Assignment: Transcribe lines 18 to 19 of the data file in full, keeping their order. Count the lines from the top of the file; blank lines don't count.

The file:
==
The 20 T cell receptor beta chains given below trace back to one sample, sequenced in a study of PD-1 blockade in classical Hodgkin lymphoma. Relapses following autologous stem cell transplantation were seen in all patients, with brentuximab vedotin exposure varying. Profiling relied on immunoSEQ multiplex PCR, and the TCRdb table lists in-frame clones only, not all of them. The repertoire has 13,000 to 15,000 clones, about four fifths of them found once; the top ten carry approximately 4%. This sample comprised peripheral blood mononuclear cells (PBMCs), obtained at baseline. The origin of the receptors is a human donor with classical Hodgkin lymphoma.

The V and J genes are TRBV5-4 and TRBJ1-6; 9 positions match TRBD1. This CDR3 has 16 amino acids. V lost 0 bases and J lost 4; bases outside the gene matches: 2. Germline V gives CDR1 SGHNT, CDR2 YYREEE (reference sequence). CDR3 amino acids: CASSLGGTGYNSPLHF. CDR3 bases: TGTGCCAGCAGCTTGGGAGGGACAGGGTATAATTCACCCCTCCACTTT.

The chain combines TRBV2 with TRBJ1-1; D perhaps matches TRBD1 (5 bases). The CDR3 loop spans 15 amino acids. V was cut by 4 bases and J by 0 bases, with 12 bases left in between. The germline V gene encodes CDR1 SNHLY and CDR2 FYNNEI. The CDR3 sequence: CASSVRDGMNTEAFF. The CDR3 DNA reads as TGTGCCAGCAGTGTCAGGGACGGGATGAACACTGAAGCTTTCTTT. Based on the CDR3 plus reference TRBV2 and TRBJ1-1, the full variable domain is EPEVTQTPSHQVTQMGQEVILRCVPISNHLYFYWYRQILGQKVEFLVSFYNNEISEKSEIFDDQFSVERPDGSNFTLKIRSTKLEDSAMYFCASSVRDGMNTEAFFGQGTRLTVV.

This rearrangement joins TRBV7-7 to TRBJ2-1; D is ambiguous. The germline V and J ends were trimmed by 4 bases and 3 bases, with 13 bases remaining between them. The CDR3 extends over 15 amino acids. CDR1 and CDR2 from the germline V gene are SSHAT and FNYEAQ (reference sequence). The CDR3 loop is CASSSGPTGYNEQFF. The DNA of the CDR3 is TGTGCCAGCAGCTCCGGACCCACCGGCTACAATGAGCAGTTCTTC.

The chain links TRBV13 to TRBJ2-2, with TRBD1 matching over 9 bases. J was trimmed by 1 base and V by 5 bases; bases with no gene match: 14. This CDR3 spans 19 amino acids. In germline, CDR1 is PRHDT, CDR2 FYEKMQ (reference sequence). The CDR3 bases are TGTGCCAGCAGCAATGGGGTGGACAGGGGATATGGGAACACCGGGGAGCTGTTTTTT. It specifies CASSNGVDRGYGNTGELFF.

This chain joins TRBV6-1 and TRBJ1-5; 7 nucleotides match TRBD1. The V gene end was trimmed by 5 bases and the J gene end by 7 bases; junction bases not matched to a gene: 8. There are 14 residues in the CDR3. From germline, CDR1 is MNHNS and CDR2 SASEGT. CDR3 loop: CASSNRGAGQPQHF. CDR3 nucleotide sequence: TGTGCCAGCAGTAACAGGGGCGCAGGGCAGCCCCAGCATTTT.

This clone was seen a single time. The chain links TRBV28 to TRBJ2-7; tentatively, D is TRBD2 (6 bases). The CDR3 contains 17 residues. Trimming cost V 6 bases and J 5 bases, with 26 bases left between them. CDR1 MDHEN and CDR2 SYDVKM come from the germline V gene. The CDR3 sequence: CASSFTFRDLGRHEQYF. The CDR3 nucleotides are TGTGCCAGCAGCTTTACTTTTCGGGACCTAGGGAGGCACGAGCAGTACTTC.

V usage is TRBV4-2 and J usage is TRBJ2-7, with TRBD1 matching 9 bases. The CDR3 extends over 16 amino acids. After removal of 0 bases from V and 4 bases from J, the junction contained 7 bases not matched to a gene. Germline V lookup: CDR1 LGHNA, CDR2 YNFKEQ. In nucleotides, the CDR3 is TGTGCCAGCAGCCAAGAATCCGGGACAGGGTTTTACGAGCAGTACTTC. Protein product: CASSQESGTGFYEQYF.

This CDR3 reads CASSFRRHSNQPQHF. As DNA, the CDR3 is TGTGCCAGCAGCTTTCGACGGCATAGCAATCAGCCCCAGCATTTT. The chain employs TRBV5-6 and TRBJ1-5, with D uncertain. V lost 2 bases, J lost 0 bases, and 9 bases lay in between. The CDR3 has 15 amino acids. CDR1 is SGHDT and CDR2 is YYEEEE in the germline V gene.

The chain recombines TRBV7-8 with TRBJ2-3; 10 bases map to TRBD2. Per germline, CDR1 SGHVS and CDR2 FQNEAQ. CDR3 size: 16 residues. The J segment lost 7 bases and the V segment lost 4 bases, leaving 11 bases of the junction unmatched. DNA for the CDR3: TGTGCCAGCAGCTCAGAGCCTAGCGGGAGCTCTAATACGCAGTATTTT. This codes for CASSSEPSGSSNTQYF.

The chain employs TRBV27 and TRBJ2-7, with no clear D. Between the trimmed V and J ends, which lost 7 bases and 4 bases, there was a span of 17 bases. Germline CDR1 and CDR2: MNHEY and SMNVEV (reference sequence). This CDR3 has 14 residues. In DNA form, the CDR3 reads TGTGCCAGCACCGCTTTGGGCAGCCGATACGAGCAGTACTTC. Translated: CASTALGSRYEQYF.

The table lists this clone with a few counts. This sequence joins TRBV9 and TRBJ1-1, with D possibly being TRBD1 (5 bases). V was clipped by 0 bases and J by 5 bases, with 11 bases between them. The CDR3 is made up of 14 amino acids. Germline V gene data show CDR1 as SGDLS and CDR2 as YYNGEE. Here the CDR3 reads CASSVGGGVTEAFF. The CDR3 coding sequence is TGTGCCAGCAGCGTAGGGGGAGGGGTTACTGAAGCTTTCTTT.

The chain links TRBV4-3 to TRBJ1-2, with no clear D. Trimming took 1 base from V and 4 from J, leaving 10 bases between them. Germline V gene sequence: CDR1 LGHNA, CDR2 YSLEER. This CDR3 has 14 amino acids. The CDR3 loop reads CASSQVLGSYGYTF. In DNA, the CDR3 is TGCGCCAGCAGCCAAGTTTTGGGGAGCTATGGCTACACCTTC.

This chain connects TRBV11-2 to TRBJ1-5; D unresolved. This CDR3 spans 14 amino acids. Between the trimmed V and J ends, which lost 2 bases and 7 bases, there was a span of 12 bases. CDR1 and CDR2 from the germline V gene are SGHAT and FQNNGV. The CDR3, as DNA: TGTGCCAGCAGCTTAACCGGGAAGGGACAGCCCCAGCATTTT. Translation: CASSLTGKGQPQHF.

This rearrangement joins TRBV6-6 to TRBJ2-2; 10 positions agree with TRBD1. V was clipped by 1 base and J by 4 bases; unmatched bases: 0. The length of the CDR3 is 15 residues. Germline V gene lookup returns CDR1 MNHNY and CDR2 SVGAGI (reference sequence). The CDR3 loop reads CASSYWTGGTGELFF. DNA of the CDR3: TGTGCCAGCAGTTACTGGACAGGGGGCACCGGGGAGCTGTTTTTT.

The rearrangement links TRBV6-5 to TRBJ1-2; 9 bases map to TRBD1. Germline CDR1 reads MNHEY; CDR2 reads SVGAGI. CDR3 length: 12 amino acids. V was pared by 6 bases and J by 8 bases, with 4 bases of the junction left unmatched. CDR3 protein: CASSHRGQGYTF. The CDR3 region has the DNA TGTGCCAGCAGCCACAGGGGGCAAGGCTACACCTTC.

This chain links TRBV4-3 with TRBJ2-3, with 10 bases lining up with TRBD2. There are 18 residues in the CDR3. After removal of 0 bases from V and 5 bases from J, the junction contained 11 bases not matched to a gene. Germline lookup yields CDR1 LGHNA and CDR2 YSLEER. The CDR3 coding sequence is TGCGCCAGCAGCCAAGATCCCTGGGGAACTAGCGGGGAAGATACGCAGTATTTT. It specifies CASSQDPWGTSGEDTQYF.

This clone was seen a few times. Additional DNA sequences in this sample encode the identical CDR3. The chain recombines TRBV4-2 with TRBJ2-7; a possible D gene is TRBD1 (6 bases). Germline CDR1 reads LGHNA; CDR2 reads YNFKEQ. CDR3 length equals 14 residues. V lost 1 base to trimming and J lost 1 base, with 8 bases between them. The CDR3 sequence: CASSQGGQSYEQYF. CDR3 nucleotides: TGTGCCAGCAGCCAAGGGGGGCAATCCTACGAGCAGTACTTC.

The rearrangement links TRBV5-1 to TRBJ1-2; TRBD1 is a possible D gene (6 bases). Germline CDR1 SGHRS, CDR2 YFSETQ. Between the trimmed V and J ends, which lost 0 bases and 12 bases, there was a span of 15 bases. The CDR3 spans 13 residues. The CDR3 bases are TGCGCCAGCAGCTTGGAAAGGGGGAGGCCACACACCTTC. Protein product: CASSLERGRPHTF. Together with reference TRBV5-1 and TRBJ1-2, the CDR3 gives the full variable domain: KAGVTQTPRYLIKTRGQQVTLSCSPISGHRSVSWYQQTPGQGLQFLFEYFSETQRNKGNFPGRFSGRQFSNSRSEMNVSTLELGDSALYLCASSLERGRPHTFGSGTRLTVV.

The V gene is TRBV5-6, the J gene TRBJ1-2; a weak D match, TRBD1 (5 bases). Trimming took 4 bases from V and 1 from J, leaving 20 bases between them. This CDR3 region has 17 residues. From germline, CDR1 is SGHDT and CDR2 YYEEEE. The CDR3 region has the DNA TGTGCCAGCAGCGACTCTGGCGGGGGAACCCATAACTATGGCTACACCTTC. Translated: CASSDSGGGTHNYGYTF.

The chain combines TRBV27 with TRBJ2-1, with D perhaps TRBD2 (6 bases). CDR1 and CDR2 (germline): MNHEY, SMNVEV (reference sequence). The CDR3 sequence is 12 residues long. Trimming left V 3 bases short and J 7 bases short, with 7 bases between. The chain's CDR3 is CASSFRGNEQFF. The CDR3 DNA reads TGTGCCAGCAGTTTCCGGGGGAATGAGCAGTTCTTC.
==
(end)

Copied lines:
This clone was seen a few times. Additional DNA sequences in this sample encode the identical CDR3. The chain recombines TRBV4-2 with TRBJ2-7; a possible D gene is TRBD1 (6 bases). Germline CDR1 reads LGHNA; CDR2 reads YNFKEQ. CDR3 length equals 14 residues. V lost 1 base to trimming and J lost 1 base, with 8 bases between them. The CDR3 sequence: CASSQGGQSYEQYF. CDR3 nucleotides: TGTGCCAGCAGCCAAGGGGGGCAATCCTACGAGCAGTACTTC.

The rearrangement links TRBV5-1 to TRBJ1-2; TRBD1 is a possible D gene (6 bases). Germline CDR1 SGHRS, CDR2 YFSETQ. Between the trimmed V and J ends, which lost 0 bases and 12 bases, there was a span of 15 bases. The CDR3 spans 13 residues. The CDR3 bases are TGCGCCAGCAGCTTGGAAAGGGGGAGGCCACACACCTTC. Protein product: CASSLERGRPHTF. Together with reference TRBV5-1 and TRBJ1-2, the CDR3 gives the full variable domain: KAGVTQTPRYLIKTRGQQVTLSCSPISGHRSVSWYQQTPGQGLQFLFEYFSETQRNKGNFPGRFSGRQFSNSRSEMNVSTLELGDSALYLCASSLERGRPHTFGSGTRLTVV.